Jillian, a Mohawk from the Kahnawake reserve near Montreal, is delighted with the new ceremonial ribbon dress her grandmother has made her. She goes out into the front yard and immediately meets a man running down the road, he is yelling that he is late, lost, and about to miss his own wedding. Jillian offers to fix his shoes, and uses two ribbons from her dress to lace up his shoes. She then points him in the right direction, and even lets him borrow her brother”s skateboard so he can get to the church on time. The next person who comes along is the bride, and she too is yelling that she is lost and late for her wedding. Again, Jillian helps out by using eight ribbons from her dress to fix the bride”s hair into four big ponytails. She then loans the bride her mother”s bicycle.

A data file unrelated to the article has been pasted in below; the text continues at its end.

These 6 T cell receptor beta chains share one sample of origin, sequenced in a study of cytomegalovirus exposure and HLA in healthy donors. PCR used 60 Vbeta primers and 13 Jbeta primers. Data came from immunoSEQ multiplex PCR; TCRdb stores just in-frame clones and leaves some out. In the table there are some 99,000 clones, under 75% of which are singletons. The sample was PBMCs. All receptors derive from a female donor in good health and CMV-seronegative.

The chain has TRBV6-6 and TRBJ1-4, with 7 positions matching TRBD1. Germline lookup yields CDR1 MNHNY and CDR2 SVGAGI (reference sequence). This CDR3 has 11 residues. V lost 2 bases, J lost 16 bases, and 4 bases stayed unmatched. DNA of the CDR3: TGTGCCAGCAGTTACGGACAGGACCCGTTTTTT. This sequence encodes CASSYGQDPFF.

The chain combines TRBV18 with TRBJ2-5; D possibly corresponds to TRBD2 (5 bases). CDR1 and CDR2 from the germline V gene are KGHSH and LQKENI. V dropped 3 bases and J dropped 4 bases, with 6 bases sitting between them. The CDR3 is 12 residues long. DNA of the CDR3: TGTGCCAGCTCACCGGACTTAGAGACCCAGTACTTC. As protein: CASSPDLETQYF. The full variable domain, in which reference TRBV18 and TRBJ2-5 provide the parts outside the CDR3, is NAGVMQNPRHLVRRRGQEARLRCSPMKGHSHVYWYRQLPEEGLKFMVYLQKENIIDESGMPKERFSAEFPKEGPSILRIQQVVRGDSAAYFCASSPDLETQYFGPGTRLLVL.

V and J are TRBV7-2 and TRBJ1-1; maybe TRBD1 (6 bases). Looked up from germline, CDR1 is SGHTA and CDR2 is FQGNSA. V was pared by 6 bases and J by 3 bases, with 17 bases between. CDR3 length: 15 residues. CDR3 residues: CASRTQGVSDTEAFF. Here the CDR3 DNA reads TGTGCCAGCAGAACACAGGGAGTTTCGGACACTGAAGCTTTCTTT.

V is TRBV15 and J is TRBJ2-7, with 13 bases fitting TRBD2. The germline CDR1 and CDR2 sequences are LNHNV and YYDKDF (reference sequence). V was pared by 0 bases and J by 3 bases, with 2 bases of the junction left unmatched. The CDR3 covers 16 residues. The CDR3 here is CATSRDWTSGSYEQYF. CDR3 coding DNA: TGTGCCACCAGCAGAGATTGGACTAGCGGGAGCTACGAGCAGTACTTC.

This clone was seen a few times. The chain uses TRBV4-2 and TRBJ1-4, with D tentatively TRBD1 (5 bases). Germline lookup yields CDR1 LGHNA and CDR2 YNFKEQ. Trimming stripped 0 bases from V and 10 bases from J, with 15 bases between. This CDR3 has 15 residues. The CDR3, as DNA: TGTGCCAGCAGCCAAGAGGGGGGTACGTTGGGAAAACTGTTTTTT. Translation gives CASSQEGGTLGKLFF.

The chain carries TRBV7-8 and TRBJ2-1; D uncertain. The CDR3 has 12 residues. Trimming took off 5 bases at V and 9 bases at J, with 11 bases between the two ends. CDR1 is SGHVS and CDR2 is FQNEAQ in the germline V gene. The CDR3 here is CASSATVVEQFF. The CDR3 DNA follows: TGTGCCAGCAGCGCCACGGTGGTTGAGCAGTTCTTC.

After Jillian has used up all the ribbons on her dress to help various members of the wedding party and some wedding guests, Jillian”s mother is aghast when she sees her daughter in a dirty dress with no ribbons. Off they go to the wedding, and the man at the door says she is too much of a mess to come in. In the end, though, the kindly bride and groom ask Jillian to be their flower girl, and everyone agrees that Jillian is the prettiest kid there.
Storyteller and author Robert Munsch has told a lively and humorous tale of giving, and the circle that kindness and generosity make. The wonderful full-color illustrations by Eugenie Fernandes brilliantly tell the story all by themselves.
Comedy and Humor,
Legends and Myths,
Myths and Legends